The aim of this study is to evaluate what factors influence the risk of occurrence of motor fluctuations in patients with Parkinson’s disease (PD) with particular reference to the role of early or delayed introduction of levodopa therapy during the course of the disease. One hundred twenty-five consecutive newly diagnosed patients with PD started levodopa treatment at the time of diagnosis and were followed for 2 to 10 years. During follow-up, 60 patients had wearing-off or early morning akinesia. We estimated the cumulative time-dependent risk of motor fluctuation occurrence through a multivariable analysis. The risk was lower for patients with tremor-predominant PD, for those with shorter disease duration prior to levodopa, and for those who were relatively older at levodopa initiation. Our results suggest that, as far as motor fluctuations are concerned, disease prognosis is not influenced by early levodopa treatment. These observations support the introduction of levodopa as soon as there is a subjective need for the patients to maintain their level of social and work performance.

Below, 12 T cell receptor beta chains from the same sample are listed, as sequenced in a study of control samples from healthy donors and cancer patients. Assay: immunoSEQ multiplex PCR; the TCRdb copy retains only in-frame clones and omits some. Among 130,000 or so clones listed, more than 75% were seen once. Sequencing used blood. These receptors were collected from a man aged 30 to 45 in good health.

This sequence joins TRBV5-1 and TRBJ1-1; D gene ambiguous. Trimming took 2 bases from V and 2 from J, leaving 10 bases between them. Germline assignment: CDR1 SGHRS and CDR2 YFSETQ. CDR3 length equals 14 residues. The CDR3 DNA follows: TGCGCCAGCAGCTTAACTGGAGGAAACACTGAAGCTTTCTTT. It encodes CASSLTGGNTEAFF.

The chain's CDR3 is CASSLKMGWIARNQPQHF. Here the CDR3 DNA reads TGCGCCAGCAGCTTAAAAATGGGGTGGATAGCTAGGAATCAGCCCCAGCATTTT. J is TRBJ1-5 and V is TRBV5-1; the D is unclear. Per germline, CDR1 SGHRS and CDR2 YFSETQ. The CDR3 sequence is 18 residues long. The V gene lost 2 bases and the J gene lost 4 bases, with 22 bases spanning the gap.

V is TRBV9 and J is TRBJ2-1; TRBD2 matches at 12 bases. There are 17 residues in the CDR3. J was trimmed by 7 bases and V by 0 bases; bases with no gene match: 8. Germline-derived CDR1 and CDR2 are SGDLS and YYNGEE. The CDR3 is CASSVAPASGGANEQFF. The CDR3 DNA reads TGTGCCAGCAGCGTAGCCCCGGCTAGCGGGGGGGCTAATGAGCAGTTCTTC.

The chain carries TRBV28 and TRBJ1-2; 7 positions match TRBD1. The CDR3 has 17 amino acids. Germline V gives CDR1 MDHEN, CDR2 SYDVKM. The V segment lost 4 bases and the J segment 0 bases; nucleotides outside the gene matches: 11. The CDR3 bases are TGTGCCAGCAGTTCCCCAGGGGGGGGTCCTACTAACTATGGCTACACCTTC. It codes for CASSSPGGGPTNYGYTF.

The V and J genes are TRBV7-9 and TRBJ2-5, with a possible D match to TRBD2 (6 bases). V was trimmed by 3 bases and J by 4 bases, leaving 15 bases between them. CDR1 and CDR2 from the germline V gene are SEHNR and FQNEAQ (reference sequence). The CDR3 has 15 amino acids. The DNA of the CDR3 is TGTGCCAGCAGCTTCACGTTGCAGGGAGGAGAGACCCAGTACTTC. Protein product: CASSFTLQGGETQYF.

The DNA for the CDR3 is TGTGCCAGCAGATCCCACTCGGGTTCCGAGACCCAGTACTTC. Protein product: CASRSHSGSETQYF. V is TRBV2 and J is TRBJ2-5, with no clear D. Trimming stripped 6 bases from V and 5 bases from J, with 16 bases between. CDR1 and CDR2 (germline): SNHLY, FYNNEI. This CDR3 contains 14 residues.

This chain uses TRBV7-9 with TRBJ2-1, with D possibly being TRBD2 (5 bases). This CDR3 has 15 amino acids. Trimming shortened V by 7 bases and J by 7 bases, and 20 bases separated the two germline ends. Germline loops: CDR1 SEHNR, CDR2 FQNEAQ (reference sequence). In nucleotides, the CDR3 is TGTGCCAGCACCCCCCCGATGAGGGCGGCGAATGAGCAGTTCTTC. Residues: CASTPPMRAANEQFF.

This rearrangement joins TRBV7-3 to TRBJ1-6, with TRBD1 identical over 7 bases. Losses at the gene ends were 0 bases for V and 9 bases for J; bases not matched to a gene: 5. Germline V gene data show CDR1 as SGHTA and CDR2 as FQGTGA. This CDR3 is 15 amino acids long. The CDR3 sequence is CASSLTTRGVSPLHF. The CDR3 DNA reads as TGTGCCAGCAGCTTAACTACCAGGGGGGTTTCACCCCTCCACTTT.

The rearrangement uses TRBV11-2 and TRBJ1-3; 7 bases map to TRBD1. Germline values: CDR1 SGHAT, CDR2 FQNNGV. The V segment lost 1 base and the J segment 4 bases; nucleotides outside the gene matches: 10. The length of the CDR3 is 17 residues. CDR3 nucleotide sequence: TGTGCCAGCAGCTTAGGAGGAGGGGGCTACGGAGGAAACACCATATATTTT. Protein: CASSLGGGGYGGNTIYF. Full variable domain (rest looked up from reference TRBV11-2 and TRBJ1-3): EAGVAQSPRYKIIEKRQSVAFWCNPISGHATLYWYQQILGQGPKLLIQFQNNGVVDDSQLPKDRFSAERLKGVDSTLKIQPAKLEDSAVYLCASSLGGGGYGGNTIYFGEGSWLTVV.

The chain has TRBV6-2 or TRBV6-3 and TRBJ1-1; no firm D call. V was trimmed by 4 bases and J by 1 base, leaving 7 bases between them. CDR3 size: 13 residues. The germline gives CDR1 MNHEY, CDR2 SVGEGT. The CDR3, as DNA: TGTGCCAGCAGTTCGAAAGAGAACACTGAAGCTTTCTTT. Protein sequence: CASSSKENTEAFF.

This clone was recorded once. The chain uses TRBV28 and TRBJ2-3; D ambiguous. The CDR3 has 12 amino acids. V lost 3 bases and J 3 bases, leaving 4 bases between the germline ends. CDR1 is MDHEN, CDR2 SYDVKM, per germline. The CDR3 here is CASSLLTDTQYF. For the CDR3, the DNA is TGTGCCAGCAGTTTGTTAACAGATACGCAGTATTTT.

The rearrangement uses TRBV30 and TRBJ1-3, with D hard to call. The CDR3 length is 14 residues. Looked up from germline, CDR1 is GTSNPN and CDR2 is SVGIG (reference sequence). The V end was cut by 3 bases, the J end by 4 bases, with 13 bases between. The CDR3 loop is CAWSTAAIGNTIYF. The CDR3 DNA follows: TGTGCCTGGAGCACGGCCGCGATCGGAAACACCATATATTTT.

|Number of pages||5|
|Publication status||Published - 1991|
ASJC Scopus subject areas
- Arts and Humanities (miscellaneous)
- Clinical Neurology